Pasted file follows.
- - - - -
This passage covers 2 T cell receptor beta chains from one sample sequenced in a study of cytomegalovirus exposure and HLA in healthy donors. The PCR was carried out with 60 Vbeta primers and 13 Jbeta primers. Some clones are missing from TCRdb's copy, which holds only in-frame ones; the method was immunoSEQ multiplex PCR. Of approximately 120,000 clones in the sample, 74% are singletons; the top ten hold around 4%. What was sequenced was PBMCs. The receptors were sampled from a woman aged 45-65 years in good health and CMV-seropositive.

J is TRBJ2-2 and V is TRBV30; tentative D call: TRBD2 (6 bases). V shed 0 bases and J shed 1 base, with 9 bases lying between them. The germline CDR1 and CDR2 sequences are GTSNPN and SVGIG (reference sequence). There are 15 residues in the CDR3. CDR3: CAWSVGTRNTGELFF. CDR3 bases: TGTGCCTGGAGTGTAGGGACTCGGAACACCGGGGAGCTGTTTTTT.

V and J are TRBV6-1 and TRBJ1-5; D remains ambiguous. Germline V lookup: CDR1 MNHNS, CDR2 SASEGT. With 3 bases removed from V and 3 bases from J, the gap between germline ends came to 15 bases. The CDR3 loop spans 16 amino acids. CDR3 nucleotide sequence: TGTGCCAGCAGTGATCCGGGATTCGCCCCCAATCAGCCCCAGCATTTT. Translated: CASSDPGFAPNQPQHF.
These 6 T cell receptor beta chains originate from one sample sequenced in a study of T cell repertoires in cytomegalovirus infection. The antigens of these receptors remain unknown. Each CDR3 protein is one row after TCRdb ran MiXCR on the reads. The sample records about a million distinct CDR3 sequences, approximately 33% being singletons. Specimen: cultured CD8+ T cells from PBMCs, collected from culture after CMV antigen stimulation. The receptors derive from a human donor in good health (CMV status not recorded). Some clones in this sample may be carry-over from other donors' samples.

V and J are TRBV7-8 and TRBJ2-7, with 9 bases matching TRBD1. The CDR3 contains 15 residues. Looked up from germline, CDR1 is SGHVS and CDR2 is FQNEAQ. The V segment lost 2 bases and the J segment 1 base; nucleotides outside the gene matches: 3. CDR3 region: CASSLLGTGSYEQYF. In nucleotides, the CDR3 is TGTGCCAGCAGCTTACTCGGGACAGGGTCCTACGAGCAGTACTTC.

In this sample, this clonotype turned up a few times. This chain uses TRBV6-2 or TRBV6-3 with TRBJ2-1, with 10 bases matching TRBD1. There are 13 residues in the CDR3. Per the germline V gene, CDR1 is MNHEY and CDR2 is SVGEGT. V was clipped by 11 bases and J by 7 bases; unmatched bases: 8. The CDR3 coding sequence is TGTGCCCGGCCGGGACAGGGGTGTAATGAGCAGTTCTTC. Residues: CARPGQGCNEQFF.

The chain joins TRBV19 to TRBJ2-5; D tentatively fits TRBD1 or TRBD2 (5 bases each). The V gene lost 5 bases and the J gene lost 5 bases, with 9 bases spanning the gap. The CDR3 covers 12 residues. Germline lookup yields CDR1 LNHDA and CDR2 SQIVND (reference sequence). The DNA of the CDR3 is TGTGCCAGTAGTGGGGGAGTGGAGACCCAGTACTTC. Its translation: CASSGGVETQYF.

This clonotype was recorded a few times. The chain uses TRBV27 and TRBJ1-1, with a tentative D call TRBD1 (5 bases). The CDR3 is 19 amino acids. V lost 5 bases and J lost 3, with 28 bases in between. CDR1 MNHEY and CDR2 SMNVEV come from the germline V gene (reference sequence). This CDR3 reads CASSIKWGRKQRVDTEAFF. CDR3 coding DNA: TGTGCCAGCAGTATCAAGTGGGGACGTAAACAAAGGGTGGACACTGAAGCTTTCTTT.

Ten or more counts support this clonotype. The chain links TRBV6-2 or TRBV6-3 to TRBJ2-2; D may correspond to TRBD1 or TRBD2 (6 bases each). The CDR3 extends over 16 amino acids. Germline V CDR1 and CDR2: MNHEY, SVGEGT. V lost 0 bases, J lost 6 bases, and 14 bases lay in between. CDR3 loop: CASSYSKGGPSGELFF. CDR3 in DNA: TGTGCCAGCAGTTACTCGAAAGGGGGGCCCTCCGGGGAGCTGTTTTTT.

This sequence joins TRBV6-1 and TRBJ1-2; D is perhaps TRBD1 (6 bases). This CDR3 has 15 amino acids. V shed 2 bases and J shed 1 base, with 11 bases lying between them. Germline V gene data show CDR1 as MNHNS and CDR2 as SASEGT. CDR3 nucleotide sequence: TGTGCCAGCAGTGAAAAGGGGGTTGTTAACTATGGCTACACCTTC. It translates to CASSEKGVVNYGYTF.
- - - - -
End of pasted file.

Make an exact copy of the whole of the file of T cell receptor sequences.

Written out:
This passage covers 2 T cell receptor beta chains from one sample sequenced in a study of cytomegalovirus exposure and HLA in healthy donors. The PCR was carried out with 60 Vbeta primers and 13 Jbeta primers. Some clones are missing from TCRdb's copy, which holds only in-frame ones; the method was immunoSEQ multiplex PCR. Of approximately 120,000 clones in the sample, 74% are singletons; the top ten hold around 4%. What was sequenced was PBMCs. The receptors were sampled from a woman aged 45-65 years in good health and CMV-seropositive.

J is TRBJ2-2 and V is TRBV30; tentative D call: TRBD2 (6 bases). V shed 0 bases and J shed 1 base, with 9 bases lying between them. The germline CDR1 and CDR2 sequences are GTSNPN and SVGIG (reference sequence). There are 15 residues in the CDR3. CDR3: CAWSVGTRNTGELFF. CDR3 bases: TGTGCCTGGAGTGTAGGGACTCGGAACACCGGGGAGCTGTTTTTT.

V and J are TRBV6-1 and TRBJ1-5; D remains ambiguous. Germline V lookup: CDR1 MNHNS, CDR2 SASEGT. With 3 bases removed from V and 3 bases from J, the gap between germline ends came to 15 bases. The CDR3 loop spans 16 amino acids. CDR3 nucleotide sequence: TGTGCCAGCAGTGATCCGGGATTCGCCCCCAATCAGCCCCAGCATTTT. Translated: CASSDPGFAPNQPQHF.
These 6 T cell receptor beta chains originate from one sample sequenced in a study of T cell repertoires in cytomegalovirus infection. The antigens of these receptors remain unknown. Each CDR3 protein is one row after TCRdb ran MiXCR on the reads. The sample records about a million distinct CDR3 sequences, approximately 33% being singletons. Specimen: cultured CD8+ T cells from PBMCs, collected from culture after CMV antigen stimulation. The receptors derive from a human donor in good health (CMV status not recorded). Some clones in this sample may be carry-over from other donors' samples.

V and J are TRBV7-8 and TRBJ2-7, with 9 bases matching TRBD1. The CDR3 contains 15 residues. Looked up from germline, CDR1 is SGHVS and CDR2 is FQNEAQ. The V segment lost 2 bases and the J segment 1 base; nucleotides outside the gene matches: 3. CDR3 region: CASSLLGTGSYEQYF. In nucleotides, the CDR3 is TGTGCCAGCAGCTTACTCGGGACAGGGTCCTACGAGCAGTACTTC.

In this sample, this clonotype turned up a few times. This chain uses TRBV6-2 or TRBV6-3 with TRBJ2-1, with 10 bases matching TRBD1. There are 13 residues in the CDR3. Per the germline V gene, CDR1 is MNHEY and CDR2 is SVGEGT. V was clipped by 11 bases and J by 7 bases; unmatched bases: 8. The CDR3 coding sequence is TGTGCCCGGCCGGGACAGGGGTGTAATGAGCAGTTCTTC. Residues: CARPGQGCNEQFF.

The chain joins TRBV19 to TRBJ2-5; D tentatively fits TRBD1 or TRBD2 (5 bases each). The V gene lost 5 bases and the J gene lost 5 bases, with 9 bases spanning the gap. The CDR3 covers 12 residues. Germline lookup yields CDR1 LNHDA and CDR2 SQIVND (reference sequence). The DNA of the CDR3 is TGTGCCAGTAGTGGGGGAGTGGAGACCCAGTACTTC. Its translation: CASSGGVETQYF.

This clonotype was recorded a few times. The chain uses TRBV27 and TRBJ1-1, with a tentative D call TRBD1 (5 bases). The CDR3 is 19 amino acids. V lost 5 bases and J lost 3, with 28 bases in between. CDR1 MNHEY and CDR2 SMNVEV come from the germline V gene (reference sequence). This CDR3 reads CASSIKWGRKQRVDTEAFF. CDR3 coding DNA: TGTGCCAGCAGTATCAAGTGGGGACGTAAACAAAGGGTGGACACTGAAGCTTTCTTT.

Ten or more counts support this clonotype. The chain links TRBV6-2 or TRBV6-3 to TRBJ2-2; D may correspond to TRBD1 or TRBD2 (6 bases each). The CDR3 extends over 16 amino acids. Germline V CDR1 and CDR2: MNHEY, SVGEGT. V lost 0 bases, J lost 6 bases, and 14 bases lay in between. CDR3 loop: CASSYSKGGPSGELFF. CDR3 in DNA: TGTGCCAGCAGTTACTCGAAAGGGGGGCCCTCCGGGGAGCTGTTTTTT.

This sequence joins TRBV6-1 and TRBJ1-2; D is perhaps TRBD1 (6 bases). This CDR3 has 15 amino acids. V shed 2 bases and J shed 1 base, with 11 bases lying between them. Germline V gene data show CDR1 as MNHNS and CDR2 as SASEGT. CDR3 nucleotide sequence: TGTGCCAGCAGTGAAAAGGGGGTTGTTAACTATGGCTACACCTTC. It translates to CASSEKGVVNYGYTF.